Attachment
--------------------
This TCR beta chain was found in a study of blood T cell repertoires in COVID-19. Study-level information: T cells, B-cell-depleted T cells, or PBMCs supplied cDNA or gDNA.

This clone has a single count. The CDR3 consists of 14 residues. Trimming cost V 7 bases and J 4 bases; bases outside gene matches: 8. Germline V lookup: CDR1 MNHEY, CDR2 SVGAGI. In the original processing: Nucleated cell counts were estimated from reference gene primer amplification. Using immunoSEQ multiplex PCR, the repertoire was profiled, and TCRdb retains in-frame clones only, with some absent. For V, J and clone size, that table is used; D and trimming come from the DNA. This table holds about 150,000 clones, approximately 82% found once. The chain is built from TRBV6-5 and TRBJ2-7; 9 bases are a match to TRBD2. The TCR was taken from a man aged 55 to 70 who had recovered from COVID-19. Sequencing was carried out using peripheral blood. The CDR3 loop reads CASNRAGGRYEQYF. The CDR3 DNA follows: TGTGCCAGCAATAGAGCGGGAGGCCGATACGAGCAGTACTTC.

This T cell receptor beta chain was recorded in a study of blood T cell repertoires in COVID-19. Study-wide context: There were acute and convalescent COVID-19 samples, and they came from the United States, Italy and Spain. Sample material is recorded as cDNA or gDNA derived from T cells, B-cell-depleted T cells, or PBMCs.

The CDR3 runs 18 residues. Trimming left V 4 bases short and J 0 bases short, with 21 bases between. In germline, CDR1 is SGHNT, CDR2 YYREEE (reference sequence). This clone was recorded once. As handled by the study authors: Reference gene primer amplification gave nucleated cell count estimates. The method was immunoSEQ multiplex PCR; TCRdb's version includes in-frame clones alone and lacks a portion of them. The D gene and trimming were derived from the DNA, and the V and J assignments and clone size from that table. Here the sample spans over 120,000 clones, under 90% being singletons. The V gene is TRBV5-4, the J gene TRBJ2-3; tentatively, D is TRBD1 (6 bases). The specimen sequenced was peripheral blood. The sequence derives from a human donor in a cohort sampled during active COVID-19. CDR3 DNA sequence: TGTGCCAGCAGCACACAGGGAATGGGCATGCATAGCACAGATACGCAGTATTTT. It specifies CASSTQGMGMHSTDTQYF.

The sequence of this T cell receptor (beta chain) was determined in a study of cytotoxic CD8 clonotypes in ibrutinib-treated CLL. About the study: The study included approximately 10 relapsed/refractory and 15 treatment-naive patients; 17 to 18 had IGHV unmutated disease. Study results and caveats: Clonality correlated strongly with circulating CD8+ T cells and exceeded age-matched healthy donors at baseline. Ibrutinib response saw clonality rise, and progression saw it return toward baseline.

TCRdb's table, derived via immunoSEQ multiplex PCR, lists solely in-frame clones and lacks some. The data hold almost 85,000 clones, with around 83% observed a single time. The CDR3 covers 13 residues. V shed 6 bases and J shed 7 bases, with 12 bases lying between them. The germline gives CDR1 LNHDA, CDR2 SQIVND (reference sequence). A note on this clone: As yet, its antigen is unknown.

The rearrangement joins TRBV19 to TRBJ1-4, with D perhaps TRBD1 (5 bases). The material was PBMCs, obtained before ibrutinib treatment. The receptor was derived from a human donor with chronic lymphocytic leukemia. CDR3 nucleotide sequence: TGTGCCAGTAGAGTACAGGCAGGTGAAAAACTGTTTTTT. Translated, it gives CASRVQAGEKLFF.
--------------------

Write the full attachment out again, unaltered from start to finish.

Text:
This TCR beta chain was found in a study of blood T cell repertoires in COVID-19. Study-level information: T cells, B-cell-depleted T cells, or PBMCs supplied cDNA or gDNA.

This clone has a single count. The CDR3 consists of 14 residues. Trimming cost V 7 bases and J 4 bases; bases outside gene matches: 8. Germline V lookup: CDR1 MNHEY, CDR2 SVGAGI. In the original processing: Nucleated cell counts were estimated from reference gene primer amplification. Using immunoSEQ multiplex PCR, the repertoire was profiled, and TCRdb retains in-frame clones only, with some absent. For V, J and clone size, that table is used; D and trimming come from the DNA. This table holds about 150,000 clones, approximately 82% found once. The chain is built from TRBV6-5 and TRBJ2-7; 9 bases are a match to TRBD2. The TCR was taken from a man aged 55 to 70 who had recovered from COVID-19. Sequencing was carried out using peripheral blood. The CDR3 loop reads CASNRAGGRYEQYF. The CDR3 DNA follows: TGTGCCAGCAATAGAGCGGGAGGCCGATACGAGCAGTACTTC.

This T cell receptor beta chain was recorded in a study of blood T cell repertoires in COVID-19. Study-wide context: There were acute and convalescent COVID-19 samples, and they came from the United States, Italy and Spain. Sample material is recorded as cDNA or gDNA derived from T cells, B-cell-depleted T cells, or PBMCs.

The CDR3 runs 18 residues. Trimming left V 4 bases short and J 0 bases short, with 21 bases between. In germline, CDR1 is SGHNT, CDR2 YYREEE (reference sequence). This clone was recorded once. As handled by the study authors: Reference gene primer amplification gave nucleated cell count estimates. The method was immunoSEQ multiplex PCR; TCRdb's version includes in-frame clones alone and lacks a portion of them. The D gene and trimming were derived from the DNA, and the V and J assignments and clone size from that table. Here the sample spans over 120,000 clones, under 90% being singletons. The V gene is TRBV5-4, the J gene TRBJ2-3; tentatively, D is TRBD1 (6 bases). The specimen sequenced was peripheral blood. The sequence derives from a human donor in a cohort sampled during active COVID-19. CDR3 DNA sequence: TGTGCCAGCAGCACACAGGGAATGGGCATGCATAGCACAGATACGCAGTATTTT. It specifies CASSTQGMGMHSTDTQYF.

The sequence of this T cell receptor (beta chain) was determined in a study of cytotoxic CD8 clonotypes in ibrutinib-treated CLL. About the study: The study included approximately 10 relapsed/refractory and 15 treatment-naive patients; 17 to 18 had IGHV unmutated disease. Study results and caveats: Clonality correlated strongly with circulating CD8+ T cells and exceeded age-matched healthy donors at baseline. Ibrutinib response saw clonality rise, and progression saw it return toward baseline.

TCRdb's table, derived via immunoSEQ multiplex PCR, lists solely in-frame clones and lacks some. The data hold almost 85,000 clones, with around 83% observed a single time. The CDR3 covers 13 residues. V shed 6 bases and J shed 7 bases, with 12 bases lying between them. The germline gives CDR1 LNHDA, CDR2 SQIVND (reference sequence). A note on this clone: As yet, its antigen is unknown.

The rearrangement joins TRBV19 to TRBJ1-4, with D perhaps TRBD1 (5 bases). The material was PBMCs, obtained before ibrutinib treatment. The receptor was derived from a human donor with chronic lymphocytic leukemia. CDR3 nucleotide sequence: TGTGCCAGTAGAGTACAGGCAGGTGAAAAACTGTTTTTT. Translated, it gives CASRVQAGEKLFF.